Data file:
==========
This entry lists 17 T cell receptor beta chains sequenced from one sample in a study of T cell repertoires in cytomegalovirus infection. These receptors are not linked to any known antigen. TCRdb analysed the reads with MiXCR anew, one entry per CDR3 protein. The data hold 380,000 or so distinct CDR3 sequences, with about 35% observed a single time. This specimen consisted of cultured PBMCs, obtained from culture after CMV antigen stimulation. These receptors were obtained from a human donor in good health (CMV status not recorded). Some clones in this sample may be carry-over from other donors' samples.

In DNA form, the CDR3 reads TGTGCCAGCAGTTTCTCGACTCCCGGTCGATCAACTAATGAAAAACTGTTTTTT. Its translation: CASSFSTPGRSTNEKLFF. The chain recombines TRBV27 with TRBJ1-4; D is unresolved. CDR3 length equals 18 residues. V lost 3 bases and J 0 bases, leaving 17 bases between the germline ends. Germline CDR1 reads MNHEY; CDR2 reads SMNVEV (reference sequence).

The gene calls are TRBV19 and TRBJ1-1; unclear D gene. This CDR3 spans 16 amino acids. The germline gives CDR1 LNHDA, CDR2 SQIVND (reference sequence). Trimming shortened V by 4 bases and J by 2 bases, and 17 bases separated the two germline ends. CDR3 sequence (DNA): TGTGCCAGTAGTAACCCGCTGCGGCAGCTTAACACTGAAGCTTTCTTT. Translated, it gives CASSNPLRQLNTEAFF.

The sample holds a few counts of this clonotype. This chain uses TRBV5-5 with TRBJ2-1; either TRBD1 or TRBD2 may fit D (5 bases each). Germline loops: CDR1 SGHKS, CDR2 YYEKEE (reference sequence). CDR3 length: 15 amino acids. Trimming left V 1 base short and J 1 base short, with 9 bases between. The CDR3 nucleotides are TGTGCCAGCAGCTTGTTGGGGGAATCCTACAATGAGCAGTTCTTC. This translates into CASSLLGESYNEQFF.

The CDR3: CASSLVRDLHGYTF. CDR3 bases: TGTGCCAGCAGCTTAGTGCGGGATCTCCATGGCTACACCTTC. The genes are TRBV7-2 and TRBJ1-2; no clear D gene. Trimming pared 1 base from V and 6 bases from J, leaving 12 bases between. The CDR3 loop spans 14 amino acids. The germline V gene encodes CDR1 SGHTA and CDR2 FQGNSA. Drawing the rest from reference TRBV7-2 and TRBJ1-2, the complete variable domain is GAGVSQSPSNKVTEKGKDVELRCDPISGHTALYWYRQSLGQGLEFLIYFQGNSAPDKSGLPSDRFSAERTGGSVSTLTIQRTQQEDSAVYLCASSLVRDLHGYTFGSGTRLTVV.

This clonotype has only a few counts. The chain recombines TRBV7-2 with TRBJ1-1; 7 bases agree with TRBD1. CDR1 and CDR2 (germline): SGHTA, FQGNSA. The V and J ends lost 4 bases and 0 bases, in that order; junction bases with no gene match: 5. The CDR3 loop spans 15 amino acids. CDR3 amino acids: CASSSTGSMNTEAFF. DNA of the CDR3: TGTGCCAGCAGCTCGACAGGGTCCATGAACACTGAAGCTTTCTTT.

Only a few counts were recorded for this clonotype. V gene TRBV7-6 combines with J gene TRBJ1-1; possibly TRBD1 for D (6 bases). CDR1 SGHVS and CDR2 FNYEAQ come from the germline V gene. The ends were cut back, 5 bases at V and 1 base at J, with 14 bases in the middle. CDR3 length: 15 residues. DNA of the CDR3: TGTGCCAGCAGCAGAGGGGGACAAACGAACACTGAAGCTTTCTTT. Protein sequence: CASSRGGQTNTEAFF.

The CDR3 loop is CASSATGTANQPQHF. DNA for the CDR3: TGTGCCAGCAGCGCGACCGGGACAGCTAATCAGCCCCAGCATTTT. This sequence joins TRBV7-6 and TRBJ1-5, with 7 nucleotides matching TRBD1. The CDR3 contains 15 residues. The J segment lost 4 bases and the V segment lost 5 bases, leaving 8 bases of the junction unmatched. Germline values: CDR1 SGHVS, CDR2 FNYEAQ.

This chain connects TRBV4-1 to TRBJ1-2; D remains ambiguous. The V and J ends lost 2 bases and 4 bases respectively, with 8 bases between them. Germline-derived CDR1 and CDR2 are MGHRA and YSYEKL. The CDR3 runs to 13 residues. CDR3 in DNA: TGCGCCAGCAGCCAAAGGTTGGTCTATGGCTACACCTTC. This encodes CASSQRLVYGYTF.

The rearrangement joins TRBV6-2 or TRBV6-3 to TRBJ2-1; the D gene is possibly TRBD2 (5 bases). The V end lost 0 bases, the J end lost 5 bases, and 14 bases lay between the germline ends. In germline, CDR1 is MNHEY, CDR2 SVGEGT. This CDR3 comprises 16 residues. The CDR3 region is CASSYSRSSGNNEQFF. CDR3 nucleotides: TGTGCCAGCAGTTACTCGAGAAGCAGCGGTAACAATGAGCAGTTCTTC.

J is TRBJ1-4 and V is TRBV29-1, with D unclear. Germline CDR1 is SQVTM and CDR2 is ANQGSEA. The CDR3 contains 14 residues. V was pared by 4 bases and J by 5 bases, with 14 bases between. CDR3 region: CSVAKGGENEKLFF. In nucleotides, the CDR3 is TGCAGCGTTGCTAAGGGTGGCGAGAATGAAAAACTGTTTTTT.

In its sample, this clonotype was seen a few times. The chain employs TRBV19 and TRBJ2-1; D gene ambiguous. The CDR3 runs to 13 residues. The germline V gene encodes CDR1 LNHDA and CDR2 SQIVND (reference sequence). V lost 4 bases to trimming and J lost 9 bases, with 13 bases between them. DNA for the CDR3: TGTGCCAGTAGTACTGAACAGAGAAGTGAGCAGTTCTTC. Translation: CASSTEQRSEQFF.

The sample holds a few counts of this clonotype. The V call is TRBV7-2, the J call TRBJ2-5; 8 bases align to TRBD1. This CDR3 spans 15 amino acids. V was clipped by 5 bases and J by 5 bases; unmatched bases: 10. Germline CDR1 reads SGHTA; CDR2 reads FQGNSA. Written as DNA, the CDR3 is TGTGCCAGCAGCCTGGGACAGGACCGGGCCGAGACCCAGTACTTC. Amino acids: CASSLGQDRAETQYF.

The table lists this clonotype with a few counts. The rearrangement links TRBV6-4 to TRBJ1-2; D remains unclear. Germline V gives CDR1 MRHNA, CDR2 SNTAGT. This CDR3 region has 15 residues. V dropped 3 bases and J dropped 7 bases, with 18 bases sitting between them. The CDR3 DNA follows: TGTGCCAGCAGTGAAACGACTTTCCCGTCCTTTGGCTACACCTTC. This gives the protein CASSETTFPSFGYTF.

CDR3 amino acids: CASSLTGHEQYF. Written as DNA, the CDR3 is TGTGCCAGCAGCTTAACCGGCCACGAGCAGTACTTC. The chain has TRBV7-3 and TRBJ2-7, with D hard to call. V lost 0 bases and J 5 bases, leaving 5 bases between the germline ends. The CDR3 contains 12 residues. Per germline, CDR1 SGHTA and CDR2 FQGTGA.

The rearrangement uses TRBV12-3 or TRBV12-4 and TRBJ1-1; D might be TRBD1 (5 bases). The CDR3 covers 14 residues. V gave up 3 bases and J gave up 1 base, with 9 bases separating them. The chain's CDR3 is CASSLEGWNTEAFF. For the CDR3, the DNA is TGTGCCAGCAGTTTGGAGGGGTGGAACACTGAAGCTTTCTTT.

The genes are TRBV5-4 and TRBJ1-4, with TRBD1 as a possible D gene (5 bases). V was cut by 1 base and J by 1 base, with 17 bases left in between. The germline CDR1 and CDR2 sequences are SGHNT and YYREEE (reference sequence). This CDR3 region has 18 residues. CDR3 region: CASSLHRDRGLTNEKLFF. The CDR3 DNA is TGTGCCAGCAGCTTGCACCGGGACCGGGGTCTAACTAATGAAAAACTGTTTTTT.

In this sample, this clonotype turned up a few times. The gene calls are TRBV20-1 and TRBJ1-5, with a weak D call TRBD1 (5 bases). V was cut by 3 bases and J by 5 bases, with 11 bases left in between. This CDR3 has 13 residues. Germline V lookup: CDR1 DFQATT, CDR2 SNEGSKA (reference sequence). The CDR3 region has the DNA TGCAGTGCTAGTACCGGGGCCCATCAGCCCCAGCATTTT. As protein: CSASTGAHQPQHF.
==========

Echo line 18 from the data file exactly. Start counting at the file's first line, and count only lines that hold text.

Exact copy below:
In this sample, this clonotype turned up a few times. The gene calls are TRBV20-1 and TRBJ1-5, with a weak D call TRBD1 (5 bases). V was cut by 3 bases and J by 5 bases, with 11 bases left in between. This CDR3 has 13 residues. Germline V lookup: CDR1 DFQATT, CDR2 SNEGSKA (reference sequence). The CDR3 region has the DNA TGCAGTGCTAGTACCGGGGCCCATCAGCCCCAGCATTTT. As protein: CSASTGAHQPQHF.